The Decor of the Morgan Library and Gilded Age Influence

January 15, 2017

We’re continuing our trip through the Morgan Library and Museum in New York City, a stop during a recent research trip to NYC.  Next on the list, let’s talk about decor, because the wealthy of the Gilded Age loved their decor.

Morgan Library and Museum, New York City
Morgan’s Study, Morgan Library and Museum, New York City
Morgan Library and Museum New York City
Morgan’s Study, Morgan Library and Museum, New York City

Let’s talk about this bright red wallpaper that was clearly designed to give small children nightmares.  Wallpaper during the Gilded Age was often made of silk and hand painted.  Yes.  Silk.  Hand painted.  In the case of this red monstrosity, Morgan had this wallpaper brought over from a palace in Italy where the silk was used for decoration and the Chigi coat of arms was applied to its surface.  The Chigi was a notable banking family in Italy, so you get the association.

Morgan Library and Museum, New York City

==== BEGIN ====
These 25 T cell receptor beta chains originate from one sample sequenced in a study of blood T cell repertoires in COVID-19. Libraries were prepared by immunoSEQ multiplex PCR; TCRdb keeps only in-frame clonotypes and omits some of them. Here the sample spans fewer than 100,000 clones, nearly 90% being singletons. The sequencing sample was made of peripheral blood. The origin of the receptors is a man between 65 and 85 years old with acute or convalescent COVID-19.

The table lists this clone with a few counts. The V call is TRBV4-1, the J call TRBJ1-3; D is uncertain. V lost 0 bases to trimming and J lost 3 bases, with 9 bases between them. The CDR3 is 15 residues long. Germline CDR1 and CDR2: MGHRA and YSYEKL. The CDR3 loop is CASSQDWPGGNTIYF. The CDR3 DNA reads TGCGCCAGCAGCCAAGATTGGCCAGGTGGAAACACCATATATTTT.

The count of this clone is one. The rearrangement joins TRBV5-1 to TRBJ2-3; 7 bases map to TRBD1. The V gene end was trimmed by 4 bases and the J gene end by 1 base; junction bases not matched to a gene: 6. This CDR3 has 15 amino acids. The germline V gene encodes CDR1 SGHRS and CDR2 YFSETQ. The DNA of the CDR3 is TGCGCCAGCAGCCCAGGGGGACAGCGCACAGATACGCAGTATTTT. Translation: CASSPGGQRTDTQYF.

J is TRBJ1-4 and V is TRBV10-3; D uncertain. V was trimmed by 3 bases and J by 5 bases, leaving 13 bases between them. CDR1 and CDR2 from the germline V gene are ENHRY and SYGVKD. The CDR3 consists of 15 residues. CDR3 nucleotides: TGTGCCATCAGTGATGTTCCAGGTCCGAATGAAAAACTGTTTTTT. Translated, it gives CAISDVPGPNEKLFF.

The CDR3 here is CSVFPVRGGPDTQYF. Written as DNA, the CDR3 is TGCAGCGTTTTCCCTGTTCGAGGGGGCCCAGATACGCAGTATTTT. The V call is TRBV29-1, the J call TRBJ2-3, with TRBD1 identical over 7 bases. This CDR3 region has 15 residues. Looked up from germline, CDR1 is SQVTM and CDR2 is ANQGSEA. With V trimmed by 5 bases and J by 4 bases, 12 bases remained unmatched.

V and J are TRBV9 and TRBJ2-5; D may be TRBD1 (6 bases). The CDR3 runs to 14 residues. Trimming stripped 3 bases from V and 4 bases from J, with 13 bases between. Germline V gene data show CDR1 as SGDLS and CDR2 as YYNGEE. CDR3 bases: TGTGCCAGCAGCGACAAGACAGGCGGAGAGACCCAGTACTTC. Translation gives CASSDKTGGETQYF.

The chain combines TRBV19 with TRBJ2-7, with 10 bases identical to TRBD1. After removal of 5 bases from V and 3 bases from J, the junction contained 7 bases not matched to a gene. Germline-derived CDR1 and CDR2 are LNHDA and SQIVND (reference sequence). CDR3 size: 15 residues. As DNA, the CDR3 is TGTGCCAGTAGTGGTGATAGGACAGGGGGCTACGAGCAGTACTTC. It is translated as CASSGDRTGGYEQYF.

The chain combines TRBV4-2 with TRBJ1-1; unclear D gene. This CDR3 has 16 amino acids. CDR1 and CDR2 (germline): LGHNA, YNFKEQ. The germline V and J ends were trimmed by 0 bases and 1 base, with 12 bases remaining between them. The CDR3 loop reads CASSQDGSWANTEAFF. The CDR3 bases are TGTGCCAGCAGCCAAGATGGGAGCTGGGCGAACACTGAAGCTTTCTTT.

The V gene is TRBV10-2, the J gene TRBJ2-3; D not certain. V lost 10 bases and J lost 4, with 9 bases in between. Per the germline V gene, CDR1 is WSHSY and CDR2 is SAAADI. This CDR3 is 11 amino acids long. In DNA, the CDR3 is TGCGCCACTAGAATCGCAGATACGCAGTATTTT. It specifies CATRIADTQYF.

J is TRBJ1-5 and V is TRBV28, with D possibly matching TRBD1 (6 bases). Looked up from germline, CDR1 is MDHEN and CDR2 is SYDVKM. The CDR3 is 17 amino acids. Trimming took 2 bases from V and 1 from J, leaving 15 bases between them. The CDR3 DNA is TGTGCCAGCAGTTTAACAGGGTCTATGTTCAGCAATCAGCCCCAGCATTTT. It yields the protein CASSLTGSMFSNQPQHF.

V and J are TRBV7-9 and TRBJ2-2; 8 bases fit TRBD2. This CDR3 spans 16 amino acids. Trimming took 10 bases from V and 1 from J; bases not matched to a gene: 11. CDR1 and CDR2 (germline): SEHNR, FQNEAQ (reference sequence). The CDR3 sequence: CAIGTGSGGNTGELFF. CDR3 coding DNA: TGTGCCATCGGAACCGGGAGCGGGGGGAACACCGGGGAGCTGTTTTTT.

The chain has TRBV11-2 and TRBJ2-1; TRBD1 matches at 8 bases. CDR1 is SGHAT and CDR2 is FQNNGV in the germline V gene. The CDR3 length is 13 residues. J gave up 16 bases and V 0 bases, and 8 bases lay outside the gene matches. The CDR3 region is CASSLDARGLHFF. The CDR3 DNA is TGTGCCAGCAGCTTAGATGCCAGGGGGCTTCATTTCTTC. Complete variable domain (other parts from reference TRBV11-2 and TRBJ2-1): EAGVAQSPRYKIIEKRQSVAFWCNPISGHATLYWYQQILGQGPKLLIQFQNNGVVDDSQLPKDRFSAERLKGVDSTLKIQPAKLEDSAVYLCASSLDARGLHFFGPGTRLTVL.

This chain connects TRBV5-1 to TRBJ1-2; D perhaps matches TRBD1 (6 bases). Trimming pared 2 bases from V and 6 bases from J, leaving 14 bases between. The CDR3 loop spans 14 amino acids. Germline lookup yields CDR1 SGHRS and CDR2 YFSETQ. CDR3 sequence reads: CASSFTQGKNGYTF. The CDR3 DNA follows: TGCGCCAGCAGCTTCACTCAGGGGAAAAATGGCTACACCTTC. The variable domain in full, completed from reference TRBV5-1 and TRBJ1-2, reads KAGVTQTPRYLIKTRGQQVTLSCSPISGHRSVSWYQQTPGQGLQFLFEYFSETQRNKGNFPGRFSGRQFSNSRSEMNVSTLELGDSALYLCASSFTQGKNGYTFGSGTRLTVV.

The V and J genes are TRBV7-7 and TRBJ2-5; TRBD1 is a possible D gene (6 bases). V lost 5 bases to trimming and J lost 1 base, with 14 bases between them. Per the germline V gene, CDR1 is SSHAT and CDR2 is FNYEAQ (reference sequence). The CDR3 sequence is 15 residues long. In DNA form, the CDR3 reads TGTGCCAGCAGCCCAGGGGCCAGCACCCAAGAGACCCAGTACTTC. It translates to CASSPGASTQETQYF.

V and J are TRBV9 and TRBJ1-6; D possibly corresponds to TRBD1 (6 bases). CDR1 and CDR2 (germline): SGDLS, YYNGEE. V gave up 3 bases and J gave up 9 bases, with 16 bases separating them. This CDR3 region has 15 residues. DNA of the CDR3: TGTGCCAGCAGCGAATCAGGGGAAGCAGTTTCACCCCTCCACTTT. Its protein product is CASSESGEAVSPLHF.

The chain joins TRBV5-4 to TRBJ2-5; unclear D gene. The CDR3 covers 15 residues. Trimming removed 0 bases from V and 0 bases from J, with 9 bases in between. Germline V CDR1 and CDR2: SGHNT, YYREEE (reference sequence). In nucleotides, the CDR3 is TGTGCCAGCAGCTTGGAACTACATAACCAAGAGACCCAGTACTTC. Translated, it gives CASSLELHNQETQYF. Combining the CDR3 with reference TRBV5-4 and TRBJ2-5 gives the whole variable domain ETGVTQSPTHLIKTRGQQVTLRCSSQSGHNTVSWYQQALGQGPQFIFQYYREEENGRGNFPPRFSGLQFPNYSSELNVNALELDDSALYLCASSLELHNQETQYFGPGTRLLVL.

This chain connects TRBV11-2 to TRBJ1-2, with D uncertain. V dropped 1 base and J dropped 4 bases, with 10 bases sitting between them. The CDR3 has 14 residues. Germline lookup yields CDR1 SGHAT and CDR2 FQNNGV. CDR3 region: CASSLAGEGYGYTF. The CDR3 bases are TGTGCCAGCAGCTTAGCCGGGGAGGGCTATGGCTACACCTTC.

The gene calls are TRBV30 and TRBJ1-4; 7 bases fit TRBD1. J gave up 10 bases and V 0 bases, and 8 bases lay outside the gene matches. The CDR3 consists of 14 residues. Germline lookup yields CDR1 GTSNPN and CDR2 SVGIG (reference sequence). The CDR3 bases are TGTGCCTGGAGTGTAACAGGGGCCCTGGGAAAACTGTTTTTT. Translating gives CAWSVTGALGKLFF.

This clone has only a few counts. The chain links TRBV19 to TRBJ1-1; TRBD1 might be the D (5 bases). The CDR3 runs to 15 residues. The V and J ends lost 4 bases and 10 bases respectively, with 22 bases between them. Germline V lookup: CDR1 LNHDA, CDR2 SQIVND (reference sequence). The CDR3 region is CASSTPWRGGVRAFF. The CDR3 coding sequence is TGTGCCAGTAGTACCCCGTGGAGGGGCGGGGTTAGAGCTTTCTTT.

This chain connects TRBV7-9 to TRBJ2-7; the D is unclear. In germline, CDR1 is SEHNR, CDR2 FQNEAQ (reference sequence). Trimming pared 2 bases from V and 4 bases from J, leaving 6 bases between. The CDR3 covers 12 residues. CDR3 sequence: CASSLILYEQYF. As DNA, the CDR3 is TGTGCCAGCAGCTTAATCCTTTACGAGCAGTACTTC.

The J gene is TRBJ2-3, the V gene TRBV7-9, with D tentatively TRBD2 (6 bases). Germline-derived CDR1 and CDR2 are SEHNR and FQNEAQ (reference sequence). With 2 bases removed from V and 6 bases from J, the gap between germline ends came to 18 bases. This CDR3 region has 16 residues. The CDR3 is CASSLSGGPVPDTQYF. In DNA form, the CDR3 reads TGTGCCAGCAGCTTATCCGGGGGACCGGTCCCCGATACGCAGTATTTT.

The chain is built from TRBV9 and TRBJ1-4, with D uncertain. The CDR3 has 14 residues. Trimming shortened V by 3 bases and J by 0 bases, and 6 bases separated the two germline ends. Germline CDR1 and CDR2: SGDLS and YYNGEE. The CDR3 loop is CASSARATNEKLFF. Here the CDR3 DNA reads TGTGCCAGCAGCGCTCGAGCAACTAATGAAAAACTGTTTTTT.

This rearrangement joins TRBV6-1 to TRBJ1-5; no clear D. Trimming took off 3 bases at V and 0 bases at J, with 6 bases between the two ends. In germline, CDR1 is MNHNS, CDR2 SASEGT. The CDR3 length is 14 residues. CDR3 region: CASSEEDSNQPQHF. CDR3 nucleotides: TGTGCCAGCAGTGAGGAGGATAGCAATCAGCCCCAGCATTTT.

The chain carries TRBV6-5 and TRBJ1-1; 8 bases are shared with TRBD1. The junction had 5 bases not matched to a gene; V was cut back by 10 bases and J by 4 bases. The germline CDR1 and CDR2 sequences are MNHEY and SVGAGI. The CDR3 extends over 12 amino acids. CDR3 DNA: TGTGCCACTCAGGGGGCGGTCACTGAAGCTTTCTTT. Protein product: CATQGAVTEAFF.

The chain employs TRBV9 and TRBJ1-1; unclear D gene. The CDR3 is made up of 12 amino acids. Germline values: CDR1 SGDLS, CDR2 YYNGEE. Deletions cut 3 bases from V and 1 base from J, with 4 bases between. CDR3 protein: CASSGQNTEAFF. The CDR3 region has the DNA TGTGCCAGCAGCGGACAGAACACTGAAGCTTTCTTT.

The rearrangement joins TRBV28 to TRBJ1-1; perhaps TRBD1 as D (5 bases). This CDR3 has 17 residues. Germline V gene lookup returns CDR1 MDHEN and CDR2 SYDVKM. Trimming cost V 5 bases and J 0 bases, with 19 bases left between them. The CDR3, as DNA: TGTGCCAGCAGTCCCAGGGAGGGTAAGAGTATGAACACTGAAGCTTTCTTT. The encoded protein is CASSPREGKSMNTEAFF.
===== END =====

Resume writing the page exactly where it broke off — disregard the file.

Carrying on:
Morgan’s Study, Renaissance-inspired furniture

Furniture was heavy during the Gilded Age and often reflected a person’s interest in the Renaissance.  You have just such a thing in Morgan’s study at his library with the heavy claw feet of this custom desk made by Cowtan & Sons in London, England.

Once more you have New York high society reflecting noble roots in Europe even if the connections were tenuous at best.

Read On

Charles Dana Gibson was extremely articulate when it came to demonstrating the silly aspirations of New York high society during the Gilded Age. Here is one of his prints. The title quite sums it up.

Everything in the World That Money Can Buy, Gibson
Everything in the World That Money Can Buy, Charles Dana Gibson used through the Creative Commons License

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